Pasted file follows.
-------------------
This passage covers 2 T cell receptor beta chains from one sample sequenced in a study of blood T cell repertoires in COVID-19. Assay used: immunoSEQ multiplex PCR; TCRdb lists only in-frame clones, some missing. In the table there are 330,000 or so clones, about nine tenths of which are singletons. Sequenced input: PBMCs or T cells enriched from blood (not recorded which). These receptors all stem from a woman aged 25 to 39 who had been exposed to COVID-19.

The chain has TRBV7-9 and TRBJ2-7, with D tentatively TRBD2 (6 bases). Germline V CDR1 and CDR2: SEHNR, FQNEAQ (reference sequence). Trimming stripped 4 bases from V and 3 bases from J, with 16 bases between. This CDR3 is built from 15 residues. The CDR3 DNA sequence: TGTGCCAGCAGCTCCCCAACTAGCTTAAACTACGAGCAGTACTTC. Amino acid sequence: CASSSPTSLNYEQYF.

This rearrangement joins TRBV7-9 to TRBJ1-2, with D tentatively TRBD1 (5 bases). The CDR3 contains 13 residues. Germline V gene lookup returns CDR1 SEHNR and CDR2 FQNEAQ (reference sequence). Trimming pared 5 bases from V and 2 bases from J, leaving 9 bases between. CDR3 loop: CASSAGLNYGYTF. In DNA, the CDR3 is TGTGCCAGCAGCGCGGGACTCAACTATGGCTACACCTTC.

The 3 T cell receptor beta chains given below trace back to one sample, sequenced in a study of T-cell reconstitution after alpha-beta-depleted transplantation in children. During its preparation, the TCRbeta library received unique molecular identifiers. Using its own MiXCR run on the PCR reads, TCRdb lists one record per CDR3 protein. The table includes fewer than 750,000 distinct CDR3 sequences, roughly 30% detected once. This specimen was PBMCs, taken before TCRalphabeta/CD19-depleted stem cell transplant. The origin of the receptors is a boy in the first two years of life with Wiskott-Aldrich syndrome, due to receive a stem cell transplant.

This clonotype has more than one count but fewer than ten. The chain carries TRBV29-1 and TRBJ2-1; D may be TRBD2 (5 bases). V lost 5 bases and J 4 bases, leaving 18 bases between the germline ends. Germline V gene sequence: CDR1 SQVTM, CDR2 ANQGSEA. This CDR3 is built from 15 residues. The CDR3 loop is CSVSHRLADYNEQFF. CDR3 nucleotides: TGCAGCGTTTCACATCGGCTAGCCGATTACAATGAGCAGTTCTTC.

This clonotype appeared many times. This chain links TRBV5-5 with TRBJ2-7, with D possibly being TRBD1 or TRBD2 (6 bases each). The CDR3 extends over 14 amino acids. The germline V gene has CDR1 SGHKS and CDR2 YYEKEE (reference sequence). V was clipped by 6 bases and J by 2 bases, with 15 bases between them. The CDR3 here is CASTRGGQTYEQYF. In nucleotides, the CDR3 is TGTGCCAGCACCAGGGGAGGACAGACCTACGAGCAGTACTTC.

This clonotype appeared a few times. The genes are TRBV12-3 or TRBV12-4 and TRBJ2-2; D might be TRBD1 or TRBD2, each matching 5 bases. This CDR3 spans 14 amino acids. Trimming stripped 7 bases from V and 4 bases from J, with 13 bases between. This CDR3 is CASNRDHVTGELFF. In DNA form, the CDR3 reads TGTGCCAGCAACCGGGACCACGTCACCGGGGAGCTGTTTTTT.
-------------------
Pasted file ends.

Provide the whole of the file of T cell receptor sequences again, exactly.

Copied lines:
This passage covers 2 T cell receptor beta chains from one sample sequenced in a study of blood T cell repertoires in COVID-19. Assay used: immunoSEQ multiplex PCR; TCRdb lists only in-frame clones, some missing. In the table there are 330,000 or so clones, about nine tenths of which are singletons. Sequenced input: PBMCs or T cells enriched from blood (not recorded which). These receptors all stem from a woman aged 25 to 39 who had been exposed to COVID-19.

The chain has TRBV7-9 and TRBJ2-7, with D tentatively TRBD2 (6 bases). Germline V CDR1 and CDR2: SEHNR, FQNEAQ (reference sequence). Trimming stripped 4 bases from V and 3 bases from J, with 16 bases between. This CDR3 is built from 15 residues. The CDR3 DNA sequence: TGTGCCAGCAGCTCCCCAACTAGCTTAAACTACGAGCAGTACTTC. Amino acid sequence: CASSSPTSLNYEQYF.

This rearrangement joins TRBV7-9 to TRBJ1-2, with D tentatively TRBD1 (5 bases). The CDR3 contains 13 residues. Germline V gene lookup returns CDR1 SEHNR and CDR2 FQNEAQ (reference sequence). Trimming pared 5 bases from V and 2 bases from J, leaving 9 bases between. CDR3 loop: CASSAGLNYGYTF. In DNA, the CDR3 is TGTGCCAGCAGCGCGGGACTCAACTATGGCTACACCTTC.

The 3 T cell receptor beta chains given below trace back to one sample, sequenced in a study of T-cell reconstitution after alpha-beta-depleted transplantation in children. During its preparation, the TCRbeta library received unique molecular identifiers. Using its own MiXCR run on the PCR reads, TCRdb lists one record per CDR3 protein. The table includes fewer than 750,000 distinct CDR3 sequences, roughly 30% detected once. This specimen was PBMCs, taken before TCRalphabeta/CD19-depleted stem cell transplant. The origin of the receptors is a boy in the first two years of life with Wiskott-Aldrich syndrome, due to receive a stem cell transplant.

This clonotype has more than one count but fewer than ten. The chain carries TRBV29-1 and TRBJ2-1; D may be TRBD2 (5 bases). V lost 5 bases and J 4 bases, leaving 18 bases between the germline ends. Germline V gene sequence: CDR1 SQVTM, CDR2 ANQGSEA. This CDR3 is built from 15 residues. The CDR3 loop is CSVSHRLADYNEQFF. CDR3 nucleotides: TGCAGCGTTTCACATCGGCTAGCCGATTACAATGAGCAGTTCTTC.

This clonotype appeared many times. This chain links TRBV5-5 with TRBJ2-7, with D possibly being TRBD1 or TRBD2 (6 bases each). The CDR3 extends over 14 amino acids. The germline V gene has CDR1 SGHKS and CDR2 YYEKEE (reference sequence). V was clipped by 6 bases and J by 2 bases, with 15 bases between them. The CDR3 here is CASTRGGQTYEQYF. In nucleotides, the CDR3 is TGTGCCAGCACCAGGGGAGGACAGACCTACGAGCAGTACTTC.

This clonotype appeared a few times. The genes are TRBV12-3 or TRBV12-4 and TRBJ2-2; D might be TRBD1 or TRBD2, each matching 5 bases. This CDR3 spans 14 amino acids. Trimming stripped 7 bases from V and 4 bases from J, with 13 bases between. This CDR3 is CASNRDHVTGELFF. In DNA form, the CDR3 reads TGTGCCAGCAACCGGGACCACGTCACCGGGGAGCTGTTTTTT.